Tuesday, December 04, 2007


Oooh, gas is cheaper in China! Look at those donkey carts I passed by on my high-end motorcycle tour of the Silk Route. Get out of the way, beep-beep!

The Los Angeles Times' Op-Ed page is fond of lecturing readers on how the nation must go green. It's a laughable practice in southern California where almost no one practices green living. The small number who insist they do are liars.

Pasadena, where DD lives, is under a perpetual layer of smog, smoke and grit from the superhighway that bisects it. It's the motorway you see when you watch football games in the Rose Bowl and the camera on the Goodyear blimp pans back to show the city.

Even when the sky looks clear in Pasadena, it's not. DD sunburns easily and for the last twelve years it's been impossible to burn the top of my head, no matter the time of season or how long I stand in the backyard. The compounds and particulates in the smog pillar over the city filter out all the burning ultraviolet.

In Santa Barbara, where there is no noticeable smog pillar, the top of my head is toast in about fifteen minutes on a typical sunny day.

Conservation -- and using less gasoline -- are alien concepts in soCal. There's a Hummer dealer on Colorado and Pasadena could be the SUV capitol of the world. If gasoline costs $3.50 a gallon citizens just put it on their credit cards and pile up the debt.

Yet the Times persists. It's a good newspaper and its editors mean well. They just can't effect change, particularly when there's a growing trend within the publication to pander to the conspicuous consumer and the arch snob.

While the Times is hiring Middle Eastern reporters to cover a dangerous beat in Iraq, where there's real news to be reported, it also provides a home for pantywaists whose idea of work is touring, vacationing and sight-seeing on only the biggest, fastest most expensive motorcycles made in the world.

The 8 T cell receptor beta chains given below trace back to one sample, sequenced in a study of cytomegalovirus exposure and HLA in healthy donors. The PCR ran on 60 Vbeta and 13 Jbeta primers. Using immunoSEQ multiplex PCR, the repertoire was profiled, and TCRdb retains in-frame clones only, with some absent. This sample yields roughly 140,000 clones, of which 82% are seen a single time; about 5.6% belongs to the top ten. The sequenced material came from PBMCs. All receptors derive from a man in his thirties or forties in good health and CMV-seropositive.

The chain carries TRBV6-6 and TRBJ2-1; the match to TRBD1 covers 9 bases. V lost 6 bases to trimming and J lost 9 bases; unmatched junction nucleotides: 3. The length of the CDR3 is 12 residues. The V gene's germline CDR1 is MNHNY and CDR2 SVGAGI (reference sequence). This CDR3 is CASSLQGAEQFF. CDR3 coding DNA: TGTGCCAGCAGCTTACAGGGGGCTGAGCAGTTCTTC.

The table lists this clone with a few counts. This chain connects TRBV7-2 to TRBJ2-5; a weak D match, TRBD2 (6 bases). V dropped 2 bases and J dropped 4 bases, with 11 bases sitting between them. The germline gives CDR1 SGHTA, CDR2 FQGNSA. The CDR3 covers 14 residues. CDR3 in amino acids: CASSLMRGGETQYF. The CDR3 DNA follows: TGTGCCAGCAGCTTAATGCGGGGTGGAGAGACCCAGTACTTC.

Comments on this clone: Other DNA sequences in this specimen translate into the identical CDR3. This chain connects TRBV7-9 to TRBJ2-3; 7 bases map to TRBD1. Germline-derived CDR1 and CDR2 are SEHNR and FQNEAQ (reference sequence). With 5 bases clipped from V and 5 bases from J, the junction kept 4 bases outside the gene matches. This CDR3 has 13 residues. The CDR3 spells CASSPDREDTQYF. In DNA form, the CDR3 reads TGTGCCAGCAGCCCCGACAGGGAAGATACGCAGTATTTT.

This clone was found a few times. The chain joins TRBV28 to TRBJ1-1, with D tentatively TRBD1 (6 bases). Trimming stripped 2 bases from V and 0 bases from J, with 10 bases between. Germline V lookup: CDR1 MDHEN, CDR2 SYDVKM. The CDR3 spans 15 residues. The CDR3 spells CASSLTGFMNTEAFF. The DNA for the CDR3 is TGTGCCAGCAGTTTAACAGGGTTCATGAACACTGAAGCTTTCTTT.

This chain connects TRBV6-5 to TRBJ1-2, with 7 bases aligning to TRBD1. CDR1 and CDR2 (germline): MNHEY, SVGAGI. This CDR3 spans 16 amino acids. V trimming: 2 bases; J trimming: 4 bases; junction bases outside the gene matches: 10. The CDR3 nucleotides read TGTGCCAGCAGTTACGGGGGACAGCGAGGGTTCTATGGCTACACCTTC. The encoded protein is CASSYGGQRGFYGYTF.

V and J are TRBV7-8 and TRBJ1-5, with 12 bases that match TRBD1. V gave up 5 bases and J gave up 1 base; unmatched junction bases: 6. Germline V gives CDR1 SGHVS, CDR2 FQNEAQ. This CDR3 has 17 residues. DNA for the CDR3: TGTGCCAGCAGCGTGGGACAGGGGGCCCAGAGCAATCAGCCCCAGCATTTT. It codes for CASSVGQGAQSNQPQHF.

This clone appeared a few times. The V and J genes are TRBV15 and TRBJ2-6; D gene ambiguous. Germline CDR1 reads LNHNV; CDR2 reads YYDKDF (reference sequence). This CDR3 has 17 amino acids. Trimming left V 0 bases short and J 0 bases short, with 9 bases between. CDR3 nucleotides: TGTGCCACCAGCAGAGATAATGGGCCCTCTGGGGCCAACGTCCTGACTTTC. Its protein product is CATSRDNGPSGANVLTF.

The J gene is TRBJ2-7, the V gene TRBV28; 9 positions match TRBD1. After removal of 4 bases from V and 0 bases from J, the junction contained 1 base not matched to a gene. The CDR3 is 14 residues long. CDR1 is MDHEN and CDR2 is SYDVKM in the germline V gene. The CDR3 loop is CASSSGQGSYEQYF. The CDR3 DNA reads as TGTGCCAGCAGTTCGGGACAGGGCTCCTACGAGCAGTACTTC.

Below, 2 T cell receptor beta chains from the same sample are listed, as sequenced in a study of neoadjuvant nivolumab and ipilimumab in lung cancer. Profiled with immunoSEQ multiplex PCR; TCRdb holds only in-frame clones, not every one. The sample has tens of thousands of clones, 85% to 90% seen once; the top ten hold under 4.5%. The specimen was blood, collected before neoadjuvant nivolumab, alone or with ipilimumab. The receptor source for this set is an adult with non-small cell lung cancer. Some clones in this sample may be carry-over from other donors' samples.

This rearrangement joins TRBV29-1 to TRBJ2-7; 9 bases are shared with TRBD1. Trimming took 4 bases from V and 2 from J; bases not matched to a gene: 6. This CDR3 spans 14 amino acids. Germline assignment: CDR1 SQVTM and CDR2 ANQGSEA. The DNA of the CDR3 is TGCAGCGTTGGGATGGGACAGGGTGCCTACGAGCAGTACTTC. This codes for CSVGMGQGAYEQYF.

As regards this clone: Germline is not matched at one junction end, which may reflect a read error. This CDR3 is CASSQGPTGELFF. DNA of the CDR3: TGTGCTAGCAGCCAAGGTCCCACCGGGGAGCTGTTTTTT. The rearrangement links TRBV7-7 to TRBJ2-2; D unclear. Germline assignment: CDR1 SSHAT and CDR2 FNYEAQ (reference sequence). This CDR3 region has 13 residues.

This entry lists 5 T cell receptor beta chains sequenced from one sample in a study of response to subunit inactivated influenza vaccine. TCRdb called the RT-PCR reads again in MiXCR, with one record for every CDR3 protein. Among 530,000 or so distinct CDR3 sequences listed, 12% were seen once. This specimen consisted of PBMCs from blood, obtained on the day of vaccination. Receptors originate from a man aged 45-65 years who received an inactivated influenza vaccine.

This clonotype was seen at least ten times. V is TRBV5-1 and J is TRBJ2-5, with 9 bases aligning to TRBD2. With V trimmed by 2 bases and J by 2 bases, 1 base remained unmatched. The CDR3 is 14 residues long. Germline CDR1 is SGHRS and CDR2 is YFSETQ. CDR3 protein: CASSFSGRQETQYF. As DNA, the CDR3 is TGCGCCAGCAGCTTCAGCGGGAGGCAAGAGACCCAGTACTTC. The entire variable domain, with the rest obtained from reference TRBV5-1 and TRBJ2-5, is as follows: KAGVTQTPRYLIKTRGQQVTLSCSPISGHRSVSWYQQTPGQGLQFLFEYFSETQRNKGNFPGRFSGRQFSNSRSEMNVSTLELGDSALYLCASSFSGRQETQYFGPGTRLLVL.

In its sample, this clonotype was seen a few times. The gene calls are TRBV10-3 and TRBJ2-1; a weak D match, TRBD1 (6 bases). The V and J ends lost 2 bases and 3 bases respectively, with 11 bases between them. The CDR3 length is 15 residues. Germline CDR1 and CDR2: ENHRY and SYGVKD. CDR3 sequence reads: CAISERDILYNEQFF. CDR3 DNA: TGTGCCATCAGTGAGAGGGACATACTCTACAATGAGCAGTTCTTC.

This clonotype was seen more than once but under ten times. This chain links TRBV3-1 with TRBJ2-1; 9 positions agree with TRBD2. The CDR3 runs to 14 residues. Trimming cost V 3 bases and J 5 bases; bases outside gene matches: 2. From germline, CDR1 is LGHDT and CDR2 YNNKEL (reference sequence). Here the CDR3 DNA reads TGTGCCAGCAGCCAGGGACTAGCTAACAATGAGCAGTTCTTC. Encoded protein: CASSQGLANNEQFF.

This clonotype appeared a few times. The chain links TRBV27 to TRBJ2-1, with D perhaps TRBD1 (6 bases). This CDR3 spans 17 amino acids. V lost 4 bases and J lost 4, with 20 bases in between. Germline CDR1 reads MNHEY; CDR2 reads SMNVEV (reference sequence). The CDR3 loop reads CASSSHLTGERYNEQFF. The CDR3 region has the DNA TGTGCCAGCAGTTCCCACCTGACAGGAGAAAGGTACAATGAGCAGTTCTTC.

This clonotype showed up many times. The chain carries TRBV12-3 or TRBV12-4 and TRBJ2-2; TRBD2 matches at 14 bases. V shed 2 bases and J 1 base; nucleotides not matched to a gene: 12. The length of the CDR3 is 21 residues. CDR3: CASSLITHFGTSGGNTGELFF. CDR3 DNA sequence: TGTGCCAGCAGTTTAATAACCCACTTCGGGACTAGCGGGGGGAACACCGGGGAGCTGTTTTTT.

That'd be Susan Carpenter, whose weekly column goes on about superbikes, breaking the speed limit on them and other riffs on the theme. When she's not writing about breaking the speed limit and leaning into the turn on her superbike, she's reviewing the the weirdest variations on them, like a Russian Army-built one that comes with a sidecar, also unaffordable. When she reviews a motorized bicycle, one supposedly chosen to show how you can get around on the cheap, it's the one few can afford or would consider buying because its expense renders moot the point of acquiring it.

Last week, Carpenter stretched a high-priced ugly American/European-custom road tour of an impoverished section of China along the old Silk Route into two pieces for the Times.

Of course, Carpenter's picture gets in the newspaper, as it does almost every week, because editors must feel she is very dashing in motorcycle wear. This is in contrast to Times Iraqi Baghdad bureau reporters who never get their pics in the newspaper, alas, because they'd be kidnapped, shot or bombed and they're not so dashing-looking, probably.

No surprise, the Silk Route highway is empty for Carpenter and her tourmates because most of the locals are too busy scrabbling out a subsistence living to afford driving on it.

And gas is cheaper in China than southern California! Imagine that!

The main hazards on the Silk Route highway, we are informed, are "packs of animals and stacks of rocks. In rural areas, you never knew when you would round a corner and need to slow for yaks or goats."

"[There's] never a line at the pump because so few people drive in the remote and impoverished outskirts of Xinjiang province."


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